State

Florida to Appeal Federal Judge’s Ruling: Can Outstanding Fines Prevent Ex-Felons from Voting?

The restoration of voting rights for convicted felons has been a highly debated topic for the past few years in Florida. Gov. Ron DeSantis, R- Fla., is appealing a previous ruling that found it unconstitutional to require ex-felons to complete their payment of fines, fees and restitution prior to restoring their voting rights.

This issue entered the spotlight when Florida voters passed Amendment 4, the Voting Restoration Amendment, in 2018. Amendment 4 restores the voting rights of convicted felons following the completion of their sentence, including parole and probation. This amendment excludes those who are convicted of murder or felony sexual assault, but does include non-violent offenders. Numerous politicians and organizations cited this amendment as a victory for the restoration of former felons’ constitutional right to vote.

Prior to the passage of Amendment 4, Florida felons needed to plead their case before the governor and Cabinet in order to restore their voting rights. Amendment 4 skips this approval stage and restores voting rights upon a felon’s completed sentence.

In June 2019, Gov. DeSantis signed Senate Bill 7066, which requires former felons to pay all of their court-ordered fees, fines and victim restitutions before their voting rights are restored. This bill was met with immediate opposition as several civil rights groups, such as the American Civil Liberties Union and Campaign Legal Center, filed lawsuits against the bill.

The lawsuits were consolidated in federal court, and the 17 plaintiffs requested the law be blocked from taking effect. In October 2019, U.S. District Judge Robert Hinkle for the Northern District of Florida ruled Senate Bill 7066 unconstitutional, thus blocking the law temporarily for the plaintiffs involved in the case. 

“Florida cannot deny restoration of a felon’s right to vote solely because the felon does not have the financial resources necessary to pay restitution,” Judge Hinkle said. “Plaintiffs have a constitutional right to vote so long asthe state’s only reason for denying the vote is failure to pay an amount the plaintiff is genuinely unable to pay.”

Gov. DeSantis recently announced he will appeal Judge Hinkle’s ruling. The governor does not agree that requiring these payments prior to restoring voting rights is unconstitutional. He cites the needs of crime victims as the rationale behind his stance.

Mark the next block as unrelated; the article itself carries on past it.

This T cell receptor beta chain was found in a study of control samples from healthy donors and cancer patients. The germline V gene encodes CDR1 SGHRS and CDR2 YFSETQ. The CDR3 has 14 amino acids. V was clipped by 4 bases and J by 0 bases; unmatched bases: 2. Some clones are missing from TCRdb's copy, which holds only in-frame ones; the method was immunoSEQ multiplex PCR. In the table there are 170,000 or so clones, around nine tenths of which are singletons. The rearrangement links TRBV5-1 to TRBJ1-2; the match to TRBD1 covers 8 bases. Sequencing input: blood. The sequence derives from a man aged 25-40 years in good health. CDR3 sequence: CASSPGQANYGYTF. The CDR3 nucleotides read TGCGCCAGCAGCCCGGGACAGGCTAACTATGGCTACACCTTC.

“If somebody gets robbed, they have a right to have restitution paid to them,” he said. “We hardly ever talk about victims any more in this country. There are people that are victimized by violent crimes in particular who I think we need to be standing up for.”

The controversy surrounds the issue of monetary payments associated with felons’ sentences. Some argue that convicted felons should not be denied the right to vote if they are unable to pay their fees and fines. For example, one Florida woman owes $59 million in restitution after she pled guilty to multiple federal insurance fraud charges. This outstanding debt will likely be impossible to repay, and the critics of this bill argue that the woman’s debt should not be tied to her right to vote.

On the other hand, supporters of Senate Bill 7066 say that the victims of these crimes deserve their money. In contrast to court-ordered fees and fines, restitution is paid directly to crime victims. Amendment 4 does not excuse felons from paying restitution, rather, it makes it possible to vote while paying it off.  Still, supporters argue that restoring voting rights prior to completion of monetary payments undermines the consequence of criminal behavior in society.

Another key issue is constitutionality. Opponents argue that Senate Bill 7066 largely affects marginalized groups and acts as an unconstitutional “poll tax.” According to the Miami Herald, “more than one in five Black Floridians were ineligible to vote in 2016 because they were convicted felons.”

Gov. DeSantis has urged the federal court to expedite their appeal. Lawyers on behalf of the state claim that paying fees, fines and restitution is part of fulfilling one’s felony sentence and not financial discrimination. The state has concerns that Judge Hinkle’s ruling may “corrupt the integrity of the state’s elections,” according to the Tampa Bay Times

The 11th Circuit Court of Appeals has agreed to expedite the case. The court is expected to begin hearing arguments during the week of August 10, 2020. Whether the appeal is granted or denied, the ruling will affect the voting eligibility of over one million ex-felons. 

Featured photo: A sign at a California polling location in 2008. (Unmodified photo by Tom Arthur used under a Creative Commons license. https://bit.ly/3hRHtmy)

One Comment

  • Frank Rizzo

    DeSantis said “If somebody gets robbed, they have a right to have restitution paid to them”. Then why didn’t the state collect it before?

    The answer is because if a convict can’t afford to pay it, the State can’t legally collect it.

    The same thing applies here.

    The only reason DeSantis is pursuing this is because he is a republican. The republicans do not want any more new voters because they will lose elections. They’re a minority party as it is. The majority of the people hate their policies.

    Do you think the majority of ex-cons are going to vote republican after what DeSantis and the republican legislature put them through? Hell no!

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